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Sam Harris sings Over The Rainbow (1984) Star Search

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Uploaded on Oct 19, 2007

I am NOT SAM but his channel is http://youtube.com/samharris
He allowed me to put this video up. Sorry for the picture quality.

Sam Harris sings Somewhere Over The Rainbow on Star Search

Over The Rainbow
(Arlen-Harburg)

Somewhere over the rainbow
Way up high
There's a land that I heard of
Once in a lullaby

Somewhere over the rainbow
Skies are blue
And the dreams that you dare to dream
Really do come true

Some day I'll wish upon a star
And wake up where the clouds are far behind me
Where troubles melt like lemondrops
Away above the chimney tops
That's where you'll find me

Somewhere over the rainbow
Bluebirds fly
Birds fly over the rainbow
Why then, oh why can't I?
Some day I'll wish upon a star
And wake up where the clouds are far behind me
Where troubles melt like lemondrops
Away above the chimney tops
That's where you'll find me

Somewhere over the rainbow
Bluebirds fly
Birds fly over the rainbow
Why then, oh why can't I?

If happy little bluebirds fly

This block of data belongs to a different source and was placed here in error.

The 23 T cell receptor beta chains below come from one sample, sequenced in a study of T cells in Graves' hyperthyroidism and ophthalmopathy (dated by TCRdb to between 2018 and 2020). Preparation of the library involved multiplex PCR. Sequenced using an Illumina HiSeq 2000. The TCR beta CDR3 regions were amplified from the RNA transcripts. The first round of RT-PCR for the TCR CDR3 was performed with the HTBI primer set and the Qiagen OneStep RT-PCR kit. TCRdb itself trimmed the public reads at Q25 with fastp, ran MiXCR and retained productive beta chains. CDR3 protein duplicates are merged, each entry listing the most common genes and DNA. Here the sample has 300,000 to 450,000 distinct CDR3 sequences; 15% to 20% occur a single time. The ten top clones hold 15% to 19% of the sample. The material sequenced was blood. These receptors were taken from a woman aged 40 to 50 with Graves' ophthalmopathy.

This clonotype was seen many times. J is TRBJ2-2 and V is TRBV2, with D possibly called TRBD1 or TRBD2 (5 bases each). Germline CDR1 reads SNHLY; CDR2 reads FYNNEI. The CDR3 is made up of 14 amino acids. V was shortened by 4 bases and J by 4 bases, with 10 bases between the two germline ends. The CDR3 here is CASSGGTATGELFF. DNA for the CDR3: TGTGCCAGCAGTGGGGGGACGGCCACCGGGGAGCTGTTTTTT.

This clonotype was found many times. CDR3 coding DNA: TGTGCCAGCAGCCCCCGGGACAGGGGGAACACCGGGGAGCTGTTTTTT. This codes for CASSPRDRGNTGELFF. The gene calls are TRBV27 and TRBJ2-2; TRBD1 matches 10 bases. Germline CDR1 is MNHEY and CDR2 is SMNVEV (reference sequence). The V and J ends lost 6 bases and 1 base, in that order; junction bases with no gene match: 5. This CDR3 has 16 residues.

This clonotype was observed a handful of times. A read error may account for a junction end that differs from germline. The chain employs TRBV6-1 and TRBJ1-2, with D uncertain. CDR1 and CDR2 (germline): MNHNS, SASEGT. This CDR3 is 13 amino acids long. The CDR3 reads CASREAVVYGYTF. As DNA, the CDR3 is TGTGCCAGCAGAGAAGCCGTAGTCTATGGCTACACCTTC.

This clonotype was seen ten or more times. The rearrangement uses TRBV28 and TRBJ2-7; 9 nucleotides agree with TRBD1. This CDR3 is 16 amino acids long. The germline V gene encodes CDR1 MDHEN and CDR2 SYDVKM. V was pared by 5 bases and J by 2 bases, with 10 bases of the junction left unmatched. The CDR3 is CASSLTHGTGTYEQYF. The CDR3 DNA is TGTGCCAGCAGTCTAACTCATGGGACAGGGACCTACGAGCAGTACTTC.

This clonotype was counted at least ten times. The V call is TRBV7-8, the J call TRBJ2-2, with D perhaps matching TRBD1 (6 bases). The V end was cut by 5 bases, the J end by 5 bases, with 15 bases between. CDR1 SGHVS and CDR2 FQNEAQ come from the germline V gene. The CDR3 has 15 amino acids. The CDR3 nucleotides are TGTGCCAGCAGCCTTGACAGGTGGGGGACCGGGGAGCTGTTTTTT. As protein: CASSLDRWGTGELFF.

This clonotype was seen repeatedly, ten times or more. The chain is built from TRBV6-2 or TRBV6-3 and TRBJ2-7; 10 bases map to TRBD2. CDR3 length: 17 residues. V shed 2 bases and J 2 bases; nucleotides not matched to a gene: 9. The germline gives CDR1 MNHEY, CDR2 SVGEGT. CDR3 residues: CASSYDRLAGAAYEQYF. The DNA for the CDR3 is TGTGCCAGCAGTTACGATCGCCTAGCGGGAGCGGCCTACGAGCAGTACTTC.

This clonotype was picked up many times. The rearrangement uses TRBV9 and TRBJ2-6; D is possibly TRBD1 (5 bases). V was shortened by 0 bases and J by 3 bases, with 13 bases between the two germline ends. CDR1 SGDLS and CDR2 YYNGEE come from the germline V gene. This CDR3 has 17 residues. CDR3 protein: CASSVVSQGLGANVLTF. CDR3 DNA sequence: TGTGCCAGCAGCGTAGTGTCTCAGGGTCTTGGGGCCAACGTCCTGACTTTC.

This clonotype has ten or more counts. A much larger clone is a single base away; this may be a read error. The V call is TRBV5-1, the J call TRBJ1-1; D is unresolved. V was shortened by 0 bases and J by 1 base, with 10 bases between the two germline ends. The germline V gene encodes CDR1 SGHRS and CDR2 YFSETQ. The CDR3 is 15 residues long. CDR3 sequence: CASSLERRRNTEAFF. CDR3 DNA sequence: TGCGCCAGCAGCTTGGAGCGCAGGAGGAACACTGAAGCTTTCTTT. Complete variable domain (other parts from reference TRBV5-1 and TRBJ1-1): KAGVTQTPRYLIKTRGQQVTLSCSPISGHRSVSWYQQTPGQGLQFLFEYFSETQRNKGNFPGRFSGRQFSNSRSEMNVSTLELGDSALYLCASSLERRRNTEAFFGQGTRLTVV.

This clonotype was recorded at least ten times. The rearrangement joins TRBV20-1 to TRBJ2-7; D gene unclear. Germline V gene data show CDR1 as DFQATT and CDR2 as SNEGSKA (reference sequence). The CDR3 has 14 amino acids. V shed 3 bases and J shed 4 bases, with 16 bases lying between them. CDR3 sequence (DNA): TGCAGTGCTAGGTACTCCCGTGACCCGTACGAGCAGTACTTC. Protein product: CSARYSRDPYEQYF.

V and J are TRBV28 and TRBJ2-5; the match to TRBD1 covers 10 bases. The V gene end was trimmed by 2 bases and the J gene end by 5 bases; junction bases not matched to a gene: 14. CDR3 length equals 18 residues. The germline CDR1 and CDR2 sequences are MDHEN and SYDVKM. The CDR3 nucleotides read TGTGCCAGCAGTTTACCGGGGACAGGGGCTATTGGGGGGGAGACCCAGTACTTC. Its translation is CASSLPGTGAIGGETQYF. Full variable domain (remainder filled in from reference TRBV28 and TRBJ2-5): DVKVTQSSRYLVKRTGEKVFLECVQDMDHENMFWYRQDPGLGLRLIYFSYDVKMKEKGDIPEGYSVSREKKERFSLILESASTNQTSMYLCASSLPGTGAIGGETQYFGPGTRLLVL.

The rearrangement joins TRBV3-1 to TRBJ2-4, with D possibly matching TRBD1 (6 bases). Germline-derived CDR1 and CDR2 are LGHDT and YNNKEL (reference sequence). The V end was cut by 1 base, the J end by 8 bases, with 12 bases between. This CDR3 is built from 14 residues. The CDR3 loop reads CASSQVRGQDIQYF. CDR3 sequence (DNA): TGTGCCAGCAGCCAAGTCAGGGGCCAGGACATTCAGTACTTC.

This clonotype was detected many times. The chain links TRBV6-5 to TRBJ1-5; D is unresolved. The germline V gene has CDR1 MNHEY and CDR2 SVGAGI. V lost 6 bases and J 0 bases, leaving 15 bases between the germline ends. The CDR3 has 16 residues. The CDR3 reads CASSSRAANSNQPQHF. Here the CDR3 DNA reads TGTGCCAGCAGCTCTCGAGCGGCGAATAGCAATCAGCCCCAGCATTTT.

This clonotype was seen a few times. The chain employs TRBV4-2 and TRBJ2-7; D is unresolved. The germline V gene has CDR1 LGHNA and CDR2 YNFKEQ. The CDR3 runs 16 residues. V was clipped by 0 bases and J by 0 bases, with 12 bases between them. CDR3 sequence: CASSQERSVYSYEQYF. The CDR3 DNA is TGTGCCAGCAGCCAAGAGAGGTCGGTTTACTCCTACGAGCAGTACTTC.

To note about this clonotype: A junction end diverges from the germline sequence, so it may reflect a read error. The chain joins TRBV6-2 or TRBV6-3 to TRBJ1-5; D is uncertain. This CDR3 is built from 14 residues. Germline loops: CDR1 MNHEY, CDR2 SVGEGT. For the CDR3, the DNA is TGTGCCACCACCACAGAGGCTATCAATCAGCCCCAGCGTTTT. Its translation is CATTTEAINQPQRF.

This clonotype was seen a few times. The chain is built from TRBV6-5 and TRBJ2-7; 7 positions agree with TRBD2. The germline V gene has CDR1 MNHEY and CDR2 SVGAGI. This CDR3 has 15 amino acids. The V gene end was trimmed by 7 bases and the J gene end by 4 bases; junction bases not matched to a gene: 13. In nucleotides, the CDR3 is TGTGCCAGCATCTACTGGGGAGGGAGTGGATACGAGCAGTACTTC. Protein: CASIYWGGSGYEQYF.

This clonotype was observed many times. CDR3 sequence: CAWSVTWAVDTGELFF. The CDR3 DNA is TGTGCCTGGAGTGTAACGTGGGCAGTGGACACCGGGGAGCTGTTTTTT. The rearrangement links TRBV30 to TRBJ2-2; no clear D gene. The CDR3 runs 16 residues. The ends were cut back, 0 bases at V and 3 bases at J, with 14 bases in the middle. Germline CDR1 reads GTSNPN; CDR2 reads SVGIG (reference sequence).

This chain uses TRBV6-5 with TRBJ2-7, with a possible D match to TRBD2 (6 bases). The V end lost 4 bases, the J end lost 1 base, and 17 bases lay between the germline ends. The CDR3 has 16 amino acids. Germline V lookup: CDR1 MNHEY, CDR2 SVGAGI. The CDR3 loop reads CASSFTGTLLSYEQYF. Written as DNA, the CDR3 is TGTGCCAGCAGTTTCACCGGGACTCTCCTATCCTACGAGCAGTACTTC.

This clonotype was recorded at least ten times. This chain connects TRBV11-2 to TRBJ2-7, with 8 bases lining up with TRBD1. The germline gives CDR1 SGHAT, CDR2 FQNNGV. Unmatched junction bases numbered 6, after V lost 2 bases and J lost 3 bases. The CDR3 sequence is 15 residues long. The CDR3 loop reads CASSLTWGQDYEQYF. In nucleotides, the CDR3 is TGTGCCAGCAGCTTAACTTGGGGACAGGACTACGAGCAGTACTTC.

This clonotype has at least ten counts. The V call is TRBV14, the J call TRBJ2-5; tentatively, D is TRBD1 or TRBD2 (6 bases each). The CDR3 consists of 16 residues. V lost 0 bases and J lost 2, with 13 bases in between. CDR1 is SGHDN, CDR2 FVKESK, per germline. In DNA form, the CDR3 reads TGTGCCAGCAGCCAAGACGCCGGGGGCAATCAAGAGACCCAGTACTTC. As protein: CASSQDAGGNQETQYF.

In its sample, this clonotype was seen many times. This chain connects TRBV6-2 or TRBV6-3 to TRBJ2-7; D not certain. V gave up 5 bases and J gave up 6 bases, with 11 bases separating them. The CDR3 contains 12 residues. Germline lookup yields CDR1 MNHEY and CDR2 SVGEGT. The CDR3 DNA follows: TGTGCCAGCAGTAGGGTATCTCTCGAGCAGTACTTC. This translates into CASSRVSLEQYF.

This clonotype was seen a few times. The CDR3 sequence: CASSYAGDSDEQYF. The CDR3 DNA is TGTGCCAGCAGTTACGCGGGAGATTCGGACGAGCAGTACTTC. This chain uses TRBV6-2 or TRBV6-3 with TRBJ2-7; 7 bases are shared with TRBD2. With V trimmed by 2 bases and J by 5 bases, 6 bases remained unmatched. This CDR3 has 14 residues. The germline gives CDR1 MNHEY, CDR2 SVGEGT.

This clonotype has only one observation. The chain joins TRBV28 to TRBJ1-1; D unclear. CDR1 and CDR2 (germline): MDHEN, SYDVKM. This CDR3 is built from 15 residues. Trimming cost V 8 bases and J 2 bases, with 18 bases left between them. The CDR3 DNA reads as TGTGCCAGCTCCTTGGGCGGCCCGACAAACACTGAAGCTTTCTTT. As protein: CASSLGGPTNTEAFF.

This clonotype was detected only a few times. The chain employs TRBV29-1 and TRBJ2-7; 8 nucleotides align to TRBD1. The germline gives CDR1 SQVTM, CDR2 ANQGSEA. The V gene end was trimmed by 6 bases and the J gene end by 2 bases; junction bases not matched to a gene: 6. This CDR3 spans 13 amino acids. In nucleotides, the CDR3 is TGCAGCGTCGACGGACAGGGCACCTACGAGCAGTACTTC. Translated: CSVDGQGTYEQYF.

Beyond the rainbow
Why, oh why can't I?

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"Over the Rainbow" is a popular song with music by Harold Arlen and lyrics by E.Y. Harburg. It was written to showcase Judy Garland's talents in the star vehicle movie The Wizard of Oz, and it became her signature song. She would forever be called upon to sing it in all her public appearances.

The song's plaintive melody and simple lyrics depict a pre-adolescent girl's desire to escape from the "hopeless jumble" of this world, from the sadness of raindrops to the bright new world "over the rainbow." It expresses the childlike faith that a door will magically be opened to a place where "troubles melt like lemon-drops".

The song tops the "Songs of the Century" list compiled by the Recording Industry Association of America and the National Endowment for the Arts. It also topped the American Film Institute's "100 Years, 100 Songs" list.

Along with Irving Berlin's "White Christmas", the song was adopted by the American troops in Europe in World War II as a symbol of the United States, the faraway land that, after long years of war, seemed like a dream beyond the rainbow. Modern listeners may be unaware that the song had an introductory stanza, as this was not sung in the film by Garland.

The song has come to epitomize the gesture of the rising octave, which makes its opening so distinctive. Sight-singing instructors and other musicians use the song as an example and a reference point for hearing the interval.

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I AM NOT SAM HARRIS! But he is on YouTube here: http://youtube.com/samharriscom

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